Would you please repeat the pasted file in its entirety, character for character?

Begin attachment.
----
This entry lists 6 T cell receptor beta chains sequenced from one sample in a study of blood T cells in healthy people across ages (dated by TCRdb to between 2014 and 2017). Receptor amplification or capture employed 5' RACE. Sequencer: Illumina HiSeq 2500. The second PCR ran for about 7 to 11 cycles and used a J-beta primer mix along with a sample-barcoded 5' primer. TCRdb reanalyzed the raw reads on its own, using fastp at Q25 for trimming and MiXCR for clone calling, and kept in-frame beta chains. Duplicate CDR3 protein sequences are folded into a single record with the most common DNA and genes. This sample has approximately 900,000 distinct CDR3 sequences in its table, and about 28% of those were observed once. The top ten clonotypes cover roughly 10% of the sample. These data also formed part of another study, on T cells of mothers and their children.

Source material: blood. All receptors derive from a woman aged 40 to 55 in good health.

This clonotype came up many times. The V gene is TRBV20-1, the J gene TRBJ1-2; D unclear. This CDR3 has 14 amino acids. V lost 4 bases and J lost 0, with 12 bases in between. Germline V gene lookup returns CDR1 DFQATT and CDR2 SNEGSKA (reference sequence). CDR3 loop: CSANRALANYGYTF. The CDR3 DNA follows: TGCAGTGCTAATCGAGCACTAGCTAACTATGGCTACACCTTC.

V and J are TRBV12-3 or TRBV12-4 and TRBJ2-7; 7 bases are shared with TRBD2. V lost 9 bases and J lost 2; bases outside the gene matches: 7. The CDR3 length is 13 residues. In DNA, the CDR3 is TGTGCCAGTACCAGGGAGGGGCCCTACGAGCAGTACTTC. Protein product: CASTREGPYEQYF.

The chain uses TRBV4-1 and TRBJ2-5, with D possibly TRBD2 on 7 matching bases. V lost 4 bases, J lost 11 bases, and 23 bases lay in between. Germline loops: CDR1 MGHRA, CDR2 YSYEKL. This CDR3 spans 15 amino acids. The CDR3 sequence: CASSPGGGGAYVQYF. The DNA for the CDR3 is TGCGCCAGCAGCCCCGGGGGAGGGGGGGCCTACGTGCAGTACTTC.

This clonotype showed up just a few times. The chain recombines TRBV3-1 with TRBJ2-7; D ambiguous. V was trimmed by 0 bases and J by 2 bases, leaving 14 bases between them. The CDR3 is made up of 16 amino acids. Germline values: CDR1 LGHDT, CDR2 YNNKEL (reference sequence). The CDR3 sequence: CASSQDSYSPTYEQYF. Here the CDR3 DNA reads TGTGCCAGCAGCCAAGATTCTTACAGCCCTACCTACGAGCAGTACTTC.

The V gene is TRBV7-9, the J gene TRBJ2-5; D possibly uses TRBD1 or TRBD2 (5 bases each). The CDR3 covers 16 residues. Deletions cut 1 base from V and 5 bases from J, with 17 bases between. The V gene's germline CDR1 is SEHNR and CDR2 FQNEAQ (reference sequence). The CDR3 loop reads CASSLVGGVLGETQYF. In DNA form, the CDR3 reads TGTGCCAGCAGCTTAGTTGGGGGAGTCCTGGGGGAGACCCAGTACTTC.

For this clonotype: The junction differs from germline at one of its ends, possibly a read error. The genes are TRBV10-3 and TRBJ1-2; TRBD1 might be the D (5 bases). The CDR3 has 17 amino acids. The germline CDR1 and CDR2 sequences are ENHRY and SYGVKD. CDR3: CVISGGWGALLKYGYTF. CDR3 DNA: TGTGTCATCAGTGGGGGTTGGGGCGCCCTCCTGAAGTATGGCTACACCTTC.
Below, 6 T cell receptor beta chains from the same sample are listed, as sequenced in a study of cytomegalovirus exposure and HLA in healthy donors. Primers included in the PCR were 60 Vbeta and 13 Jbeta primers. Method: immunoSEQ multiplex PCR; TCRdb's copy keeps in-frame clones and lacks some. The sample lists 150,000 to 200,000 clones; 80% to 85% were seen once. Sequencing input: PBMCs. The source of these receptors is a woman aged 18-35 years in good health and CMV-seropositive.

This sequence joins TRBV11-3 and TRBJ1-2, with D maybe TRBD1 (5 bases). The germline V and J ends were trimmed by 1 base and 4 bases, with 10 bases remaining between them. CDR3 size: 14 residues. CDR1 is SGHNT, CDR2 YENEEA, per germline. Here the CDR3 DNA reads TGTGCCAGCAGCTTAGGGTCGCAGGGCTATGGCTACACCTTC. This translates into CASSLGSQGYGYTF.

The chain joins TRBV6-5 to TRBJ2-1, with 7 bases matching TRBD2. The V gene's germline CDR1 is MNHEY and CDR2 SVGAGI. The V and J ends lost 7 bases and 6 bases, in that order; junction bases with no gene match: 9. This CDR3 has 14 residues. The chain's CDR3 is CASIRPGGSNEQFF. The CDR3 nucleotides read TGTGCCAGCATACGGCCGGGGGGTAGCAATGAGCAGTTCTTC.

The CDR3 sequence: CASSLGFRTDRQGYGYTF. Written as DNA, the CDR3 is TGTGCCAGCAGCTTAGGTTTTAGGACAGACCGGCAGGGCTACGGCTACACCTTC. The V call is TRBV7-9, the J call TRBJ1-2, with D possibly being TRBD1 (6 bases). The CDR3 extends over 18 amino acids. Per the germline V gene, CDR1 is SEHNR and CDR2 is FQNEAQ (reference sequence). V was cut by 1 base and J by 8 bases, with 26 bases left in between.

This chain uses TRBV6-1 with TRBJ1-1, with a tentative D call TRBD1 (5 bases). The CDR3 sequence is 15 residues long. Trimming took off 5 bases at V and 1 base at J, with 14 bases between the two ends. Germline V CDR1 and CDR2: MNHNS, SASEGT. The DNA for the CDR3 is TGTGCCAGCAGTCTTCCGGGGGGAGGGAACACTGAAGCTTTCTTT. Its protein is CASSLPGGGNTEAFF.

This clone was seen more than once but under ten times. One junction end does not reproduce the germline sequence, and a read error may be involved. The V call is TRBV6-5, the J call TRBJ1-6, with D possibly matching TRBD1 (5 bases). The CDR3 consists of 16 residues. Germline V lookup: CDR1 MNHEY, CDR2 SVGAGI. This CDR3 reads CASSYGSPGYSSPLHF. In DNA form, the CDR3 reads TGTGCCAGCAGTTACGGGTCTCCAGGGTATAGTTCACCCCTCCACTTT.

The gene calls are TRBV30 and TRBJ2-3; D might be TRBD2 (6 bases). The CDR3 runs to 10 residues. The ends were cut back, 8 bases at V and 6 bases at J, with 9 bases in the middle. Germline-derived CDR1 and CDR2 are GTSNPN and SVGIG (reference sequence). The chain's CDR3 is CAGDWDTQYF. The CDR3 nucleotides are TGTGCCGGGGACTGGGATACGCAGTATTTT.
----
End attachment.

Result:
This entry lists 6 T cell receptor beta chains sequenced from one sample in a study of blood T cells in healthy people across ages (dated by TCRdb to between 2014 and 2017). Receptor amplification or capture employed 5' RACE. Sequencer: Illumina HiSeq 2500. The second PCR ran for about 7 to 11 cycles and used a J-beta primer mix along with a sample-barcoded 5' primer. TCRdb reanalyzed the raw reads on its own, using fastp at Q25 for trimming and MiXCR for clone calling, and kept in-frame beta chains. Duplicate CDR3 protein sequences are folded into a single record with the most common DNA and genes. This sample has approximately 900,000 distinct CDR3 sequences in its table, and about 28% of those were observed once. The top ten clonotypes cover roughly 10% of the sample. These data also formed part of another study, on T cells of mothers and their children.

Source material: blood. All receptors derive from a woman aged 40 to 55 in good health.

This clonotype came up many times. The V gene is TRBV20-1, the J gene TRBJ1-2; D unclear. This CDR3 has 14 amino acids. V lost 4 bases and J lost 0, with 12 bases in between. Germline V gene lookup returns CDR1 DFQATT and CDR2 SNEGSKA (reference sequence). CDR3 loop: CSANRALANYGYTF. The CDR3 DNA follows: TGCAGTGCTAATCGAGCACTAGCTAACTATGGCTACACCTTC.

V and J are TRBV12-3 or TRBV12-4 and TRBJ2-7; 7 bases are shared with TRBD2. V lost 9 bases and J lost 2; bases outside the gene matches: 7. The CDR3 length is 13 residues. In DNA, the CDR3 is TGTGCCAGTACCAGGGAGGGGCCCTACGAGCAGTACTTC. Protein product: CASTREGPYEQYF.

The chain uses TRBV4-1 and TRBJ2-5, with D possibly TRBD2 on 7 matching bases. V lost 4 bases, J lost 11 bases, and 23 bases lay in between. Germline loops: CDR1 MGHRA, CDR2 YSYEKL. This CDR3 spans 15 amino acids. The CDR3 sequence: CASSPGGGGAYVQYF. The DNA for the CDR3 is TGCGCCAGCAGCCCCGGGGGAGGGGGGGCCTACGTGCAGTACTTC.

This clonotype showed up just a few times. The chain recombines TRBV3-1 with TRBJ2-7; D ambiguous. V was trimmed by 0 bases and J by 2 bases, leaving 14 bases between them. The CDR3 is made up of 16 amino acids. Germline values: CDR1 LGHDT, CDR2 YNNKEL (reference sequence). The CDR3 sequence: CASSQDSYSPTYEQYF. Here the CDR3 DNA reads TGTGCCAGCAGCCAAGATTCTTACAGCCCTACCTACGAGCAGTACTTC.

The V gene is TRBV7-9, the J gene TRBJ2-5; D possibly uses TRBD1 or TRBD2 (5 bases each). The CDR3 covers 16 residues. Deletions cut 1 base from V and 5 bases from J, with 17 bases between. The V gene's germline CDR1 is SEHNR and CDR2 FQNEAQ (reference sequence). The CDR3 loop reads CASSLVGGVLGETQYF. In DNA form, the CDR3 reads TGTGCCAGCAGCTTAGTTGGGGGAGTCCTGGGGGAGACCCAGTACTTC.

For this clonotype: The junction differs from germline at one of its ends, possibly a read error. The genes are TRBV10-3 and TRBJ1-2; TRBD1 might be the D (5 bases). The CDR3 has 17 amino acids. The germline CDR1 and CDR2 sequences are ENHRY and SYGVKD. CDR3: CVISGGWGALLKYGYTF. CDR3 DNA: TGTGTCATCAGTGGGGGTTGGGGCGCCCTCCTGAAGTATGGCTACACCTTC.
Below, 6 T cell receptor beta chains from the same sample are listed, as sequenced in a study of cytomegalovirus exposure and HLA in healthy donors. Primers included in the PCR were 60 Vbeta and 13 Jbeta primers. Method: immunoSEQ multiplex PCR; TCRdb's copy keeps in-frame clones and lacks some. The sample lists 150,000 to 200,000 clones; 80% to 85% were seen once. Sequencing input: PBMCs. The source of these receptors is a woman aged 18-35 years in good health and CMV-seropositive.

This sequence joins TRBV11-3 and TRBJ1-2, with D maybe TRBD1 (5 bases). The germline V and J ends were trimmed by 1 base and 4 bases, with 10 bases remaining between them. CDR3 size: 14 residues. CDR1 is SGHNT, CDR2 YENEEA, per germline. Here the CDR3 DNA reads TGTGCCAGCAGCTTAGGGTCGCAGGGCTATGGCTACACCTTC. This translates into CASSLGSQGYGYTF.

The chain joins TRBV6-5 to TRBJ2-1, with 7 bases matching TRBD2. The V gene's germline CDR1 is MNHEY and CDR2 SVGAGI. The V and J ends lost 7 bases and 6 bases, in that order; junction bases with no gene match: 9. This CDR3 has 14 residues. The chain's CDR3 is CASIRPGGSNEQFF. The CDR3 nucleotides read TGTGCCAGCATACGGCCGGGGGGTAGCAATGAGCAGTTCTTC.

The CDR3 sequence: CASSLGFRTDRQGYGYTF. Written as DNA, the CDR3 is TGTGCCAGCAGCTTAGGTTTTAGGACAGACCGGCAGGGCTACGGCTACACCTTC. The V call is TRBV7-9, the J call TRBJ1-2, with D possibly being TRBD1 (6 bases). The CDR3 extends over 18 amino acids. Per the germline V gene, CDR1 is SEHNR and CDR2 is FQNEAQ (reference sequence). V was cut by 1 base and J by 8 bases, with 26 bases left in between.

This chain uses TRBV6-1 with TRBJ1-1, with a tentative D call TRBD1 (5 bases). The CDR3 sequence is 15 residues long. Trimming took off 5 bases at V and 1 base at J, with 14 bases between the two ends. Germline V CDR1 and CDR2: MNHNS, SASEGT. The DNA for the CDR3 is TGTGCCAGCAGTCTTCCGGGGGGAGGGAACACTGAAGCTTTCTTT. Its protein is CASSLPGGGNTEAFF.

This clone was seen more than once but under ten times. One junction end does not reproduce the germline sequence, and a read error may be involved. The V call is TRBV6-5, the J call TRBJ1-6, with D possibly matching TRBD1 (5 bases). The CDR3 consists of 16 residues. Germline V lookup: CDR1 MNHEY, CDR2 SVGAGI. This CDR3 reads CASSYGSPGYSSPLHF. In DNA form, the CDR3 reads TGTGCCAGCAGTTACGGGTCTCCAGGGTATAGTTCACCCCTCCACTTT.

The gene calls are TRBV30 and TRBJ2-3; D might be TRBD2 (6 bases). The CDR3 runs to 10 residues. The ends were cut back, 8 bases at V and 6 bases at J, with 9 bases in the middle. Germline-derived CDR1 and CDR2 are GTSNPN and SVGIG (reference sequence). The chain's CDR3 is CAGDWDTQYF. The CDR3 nucleotides are TGTGCCGGGGACTGGGATACGCAGTATTTT.